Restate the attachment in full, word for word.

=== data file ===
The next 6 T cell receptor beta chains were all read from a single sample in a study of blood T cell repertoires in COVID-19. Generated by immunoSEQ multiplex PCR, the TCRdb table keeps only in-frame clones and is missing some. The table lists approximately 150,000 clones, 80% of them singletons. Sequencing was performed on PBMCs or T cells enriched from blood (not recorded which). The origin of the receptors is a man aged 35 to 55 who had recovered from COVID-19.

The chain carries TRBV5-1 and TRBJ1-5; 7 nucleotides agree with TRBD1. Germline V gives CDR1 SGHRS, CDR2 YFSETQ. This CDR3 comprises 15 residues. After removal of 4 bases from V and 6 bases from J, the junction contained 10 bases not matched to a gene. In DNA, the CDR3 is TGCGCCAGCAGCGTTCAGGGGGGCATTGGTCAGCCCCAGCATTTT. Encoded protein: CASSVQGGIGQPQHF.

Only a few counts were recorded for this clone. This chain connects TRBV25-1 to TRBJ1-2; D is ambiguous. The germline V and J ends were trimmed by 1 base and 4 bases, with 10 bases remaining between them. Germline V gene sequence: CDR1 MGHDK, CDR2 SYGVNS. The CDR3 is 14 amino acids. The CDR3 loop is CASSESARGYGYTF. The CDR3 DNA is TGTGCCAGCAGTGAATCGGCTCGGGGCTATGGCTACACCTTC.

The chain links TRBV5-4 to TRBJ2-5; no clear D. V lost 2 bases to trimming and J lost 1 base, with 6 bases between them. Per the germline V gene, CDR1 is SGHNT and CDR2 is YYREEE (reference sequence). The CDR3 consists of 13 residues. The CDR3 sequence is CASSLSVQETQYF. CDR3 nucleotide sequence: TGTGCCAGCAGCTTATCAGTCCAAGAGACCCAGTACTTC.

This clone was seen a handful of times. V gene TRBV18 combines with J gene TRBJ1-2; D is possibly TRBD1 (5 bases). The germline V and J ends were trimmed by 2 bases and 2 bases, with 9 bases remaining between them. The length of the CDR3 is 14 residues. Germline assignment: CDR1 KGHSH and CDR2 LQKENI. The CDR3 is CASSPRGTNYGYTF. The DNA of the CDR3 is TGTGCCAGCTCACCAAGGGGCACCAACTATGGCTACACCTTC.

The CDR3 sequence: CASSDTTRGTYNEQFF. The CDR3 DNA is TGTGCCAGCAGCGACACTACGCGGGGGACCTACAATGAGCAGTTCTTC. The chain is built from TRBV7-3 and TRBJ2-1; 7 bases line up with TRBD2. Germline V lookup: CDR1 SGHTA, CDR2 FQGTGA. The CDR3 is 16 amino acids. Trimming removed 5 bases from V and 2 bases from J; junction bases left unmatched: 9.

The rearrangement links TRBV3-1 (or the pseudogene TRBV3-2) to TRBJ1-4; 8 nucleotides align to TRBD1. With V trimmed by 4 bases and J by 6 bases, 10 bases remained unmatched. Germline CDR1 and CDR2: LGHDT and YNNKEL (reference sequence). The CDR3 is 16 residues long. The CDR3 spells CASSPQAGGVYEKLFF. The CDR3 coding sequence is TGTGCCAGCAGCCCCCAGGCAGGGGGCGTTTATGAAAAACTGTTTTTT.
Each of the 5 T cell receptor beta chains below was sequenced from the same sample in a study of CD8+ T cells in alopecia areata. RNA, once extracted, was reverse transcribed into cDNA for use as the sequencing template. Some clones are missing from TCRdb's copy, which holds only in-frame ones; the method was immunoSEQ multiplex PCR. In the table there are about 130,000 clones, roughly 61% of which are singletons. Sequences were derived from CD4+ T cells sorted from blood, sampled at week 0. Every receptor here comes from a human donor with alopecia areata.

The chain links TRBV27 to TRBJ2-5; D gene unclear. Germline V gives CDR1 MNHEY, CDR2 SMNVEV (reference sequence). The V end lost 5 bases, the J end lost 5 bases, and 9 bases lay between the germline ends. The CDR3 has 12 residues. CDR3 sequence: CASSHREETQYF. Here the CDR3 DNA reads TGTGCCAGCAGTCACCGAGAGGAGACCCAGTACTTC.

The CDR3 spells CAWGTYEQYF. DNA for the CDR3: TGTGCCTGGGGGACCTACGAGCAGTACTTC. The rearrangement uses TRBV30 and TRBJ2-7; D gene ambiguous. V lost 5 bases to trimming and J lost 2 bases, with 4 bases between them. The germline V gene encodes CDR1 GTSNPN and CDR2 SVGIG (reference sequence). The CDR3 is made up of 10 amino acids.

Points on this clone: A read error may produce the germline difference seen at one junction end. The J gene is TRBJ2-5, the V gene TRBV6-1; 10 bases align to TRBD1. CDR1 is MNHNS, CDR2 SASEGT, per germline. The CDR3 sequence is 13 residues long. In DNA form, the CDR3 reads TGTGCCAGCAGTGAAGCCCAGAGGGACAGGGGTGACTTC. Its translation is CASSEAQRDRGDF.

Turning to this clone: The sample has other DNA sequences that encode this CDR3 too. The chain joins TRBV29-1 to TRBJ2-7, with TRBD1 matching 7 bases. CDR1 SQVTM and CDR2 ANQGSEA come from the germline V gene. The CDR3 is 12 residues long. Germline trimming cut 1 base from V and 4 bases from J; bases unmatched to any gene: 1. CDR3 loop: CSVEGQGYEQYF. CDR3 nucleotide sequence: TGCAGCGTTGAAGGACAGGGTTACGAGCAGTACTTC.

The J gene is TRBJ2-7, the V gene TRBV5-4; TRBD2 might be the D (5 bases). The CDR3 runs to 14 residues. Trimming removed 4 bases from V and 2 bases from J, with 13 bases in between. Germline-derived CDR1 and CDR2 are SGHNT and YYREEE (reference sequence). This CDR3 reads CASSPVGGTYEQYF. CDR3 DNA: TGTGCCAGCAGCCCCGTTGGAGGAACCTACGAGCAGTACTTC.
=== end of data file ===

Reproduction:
The next 6 T cell receptor beta chains were all read from a single sample in a study of blood T cell repertoires in COVID-19. Generated by immunoSEQ multiplex PCR, the TCRdb table keeps only in-frame clones and is missing some. The table lists approximately 150,000 clones, 80% of them singletons. Sequencing was performed on PBMCs or T cells enriched from blood (not recorded which). The origin of the receptors is a man aged 35 to 55 who had recovered from COVID-19.

The chain carries TRBV5-1 and TRBJ1-5; 7 nucleotides agree with TRBD1. Germline V gives CDR1 SGHRS, CDR2 YFSETQ. This CDR3 comprises 15 residues. After removal of 4 bases from V and 6 bases from J, the junction contained 10 bases not matched to a gene. In DNA, the CDR3 is TGCGCCAGCAGCGTTCAGGGGGGCATTGGTCAGCCCCAGCATTTT. Encoded protein: CASSVQGGIGQPQHF.

Only a few counts were recorded for this clone. This chain connects TRBV25-1 to TRBJ1-2; D is ambiguous. The germline V and J ends were trimmed by 1 base and 4 bases, with 10 bases remaining between them. Germline V gene sequence: CDR1 MGHDK, CDR2 SYGVNS. The CDR3 is 14 amino acids. The CDR3 loop is CASSESARGYGYTF. The CDR3 DNA is TGTGCCAGCAGTGAATCGGCTCGGGGCTATGGCTACACCTTC.

The chain links TRBV5-4 to TRBJ2-5; no clear D. V lost 2 bases to trimming and J lost 1 base, with 6 bases between them. Per the germline V gene, CDR1 is SGHNT and CDR2 is YYREEE (reference sequence). The CDR3 consists of 13 residues. The CDR3 sequence is CASSLSVQETQYF. CDR3 nucleotide sequence: TGTGCCAGCAGCTTATCAGTCCAAGAGACCCAGTACTTC.

This clone was seen a handful of times. V gene TRBV18 combines with J gene TRBJ1-2; D is possibly TRBD1 (5 bases). The germline V and J ends were trimmed by 2 bases and 2 bases, with 9 bases remaining between them. The length of the CDR3 is 14 residues. Germline assignment: CDR1 KGHSH and CDR2 LQKENI. The CDR3 is CASSPRGTNYGYTF. The DNA of the CDR3 is TGTGCCAGCTCACCAAGGGGCACCAACTATGGCTACACCTTC.

The CDR3 sequence: CASSDTTRGTYNEQFF. The CDR3 DNA is TGTGCCAGCAGCGACACTACGCGGGGGACCTACAATGAGCAGTTCTTC. The chain is built from TRBV7-3 and TRBJ2-1; 7 bases line up with TRBD2. Germline V lookup: CDR1 SGHTA, CDR2 FQGTGA. The CDR3 is 16 amino acids. Trimming removed 5 bases from V and 2 bases from J; junction bases left unmatched: 9.

The rearrangement links TRBV3-1 (or the pseudogene TRBV3-2) to TRBJ1-4; 8 nucleotides align to TRBD1. With V trimmed by 4 bases and J by 6 bases, 10 bases remained unmatched. Germline CDR1 and CDR2: LGHDT and YNNKEL (reference sequence). The CDR3 is 16 residues long. The CDR3 spells CASSPQAGGVYEKLFF. The CDR3 coding sequence is TGTGCCAGCAGCCCCCAGGCAGGGGGCGTTTATGAAAAACTGTTTTTT.
Each of the 5 T cell receptor beta chains below was sequenced from the same sample in a study of CD8+ T cells in alopecia areata. RNA, once extracted, was reverse transcribed into cDNA for use as the sequencing template. Some clones are missing from TCRdb's copy, which holds only in-frame ones; the method was immunoSEQ multiplex PCR. In the table there are about 130,000 clones, roughly 61% of which are singletons. Sequences were derived from CD4+ T cells sorted from blood, sampled at week 0. Every receptor here comes from a human donor with alopecia areata.

The chain links TRBV27 to TRBJ2-5; D gene unclear. Germline V gives CDR1 MNHEY, CDR2 SMNVEV (reference sequence). The V end lost 5 bases, the J end lost 5 bases, and 9 bases lay between the germline ends. The CDR3 has 12 residues. CDR3 sequence: CASSHREETQYF. Here the CDR3 DNA reads TGTGCCAGCAGTCACCGAGAGGAGACCCAGTACTTC.

The CDR3 spells CAWGTYEQYF. DNA for the CDR3: TGTGCCTGGGGGACCTACGAGCAGTACTTC. The rearrangement uses TRBV30 and TRBJ2-7; D gene ambiguous. V lost 5 bases to trimming and J lost 2 bases, with 4 bases between them. The germline V gene encodes CDR1 GTSNPN and CDR2 SVGIG (reference sequence). The CDR3 is made up of 10 amino acids.

Points on this clone: A read error may produce the germline difference seen at one junction end. The J gene is TRBJ2-5, the V gene TRBV6-1; 10 bases align to TRBD1. CDR1 is MNHNS, CDR2 SASEGT, per germline. The CDR3 sequence is 13 residues long. In DNA form, the CDR3 reads TGTGCCAGCAGTGAAGCCCAGAGGGACAGGGGTGACTTC. Its translation is CASSEAQRDRGDF.

Turning to this clone: The sample has other DNA sequences that encode this CDR3 too. The chain joins TRBV29-1 to TRBJ2-7, with TRBD1 matching 7 bases. CDR1 SQVTM and CDR2 ANQGSEA come from the germline V gene. The CDR3 is 12 residues long. Germline trimming cut 1 base from V and 4 bases from J; bases unmatched to any gene: 1. CDR3 loop: CSVEGQGYEQYF. CDR3 nucleotide sequence: TGCAGCGTTGAAGGACAGGGTTACGAGCAGTACTTC.

The J gene is TRBJ2-7, the V gene TRBV5-4; TRBD2 might be the D (5 bases). The CDR3 runs to 14 residues. Trimming removed 4 bases from V and 2 bases from J, with 13 bases in between. Germline-derived CDR1 and CDR2 are SGHNT and YYREEE (reference sequence). This CDR3 reads CASSPVGGTYEQYF. CDR3 DNA: TGTGCCAGCAGCCCCGTTGGAGGAACCTACGAGCAGTACTTC.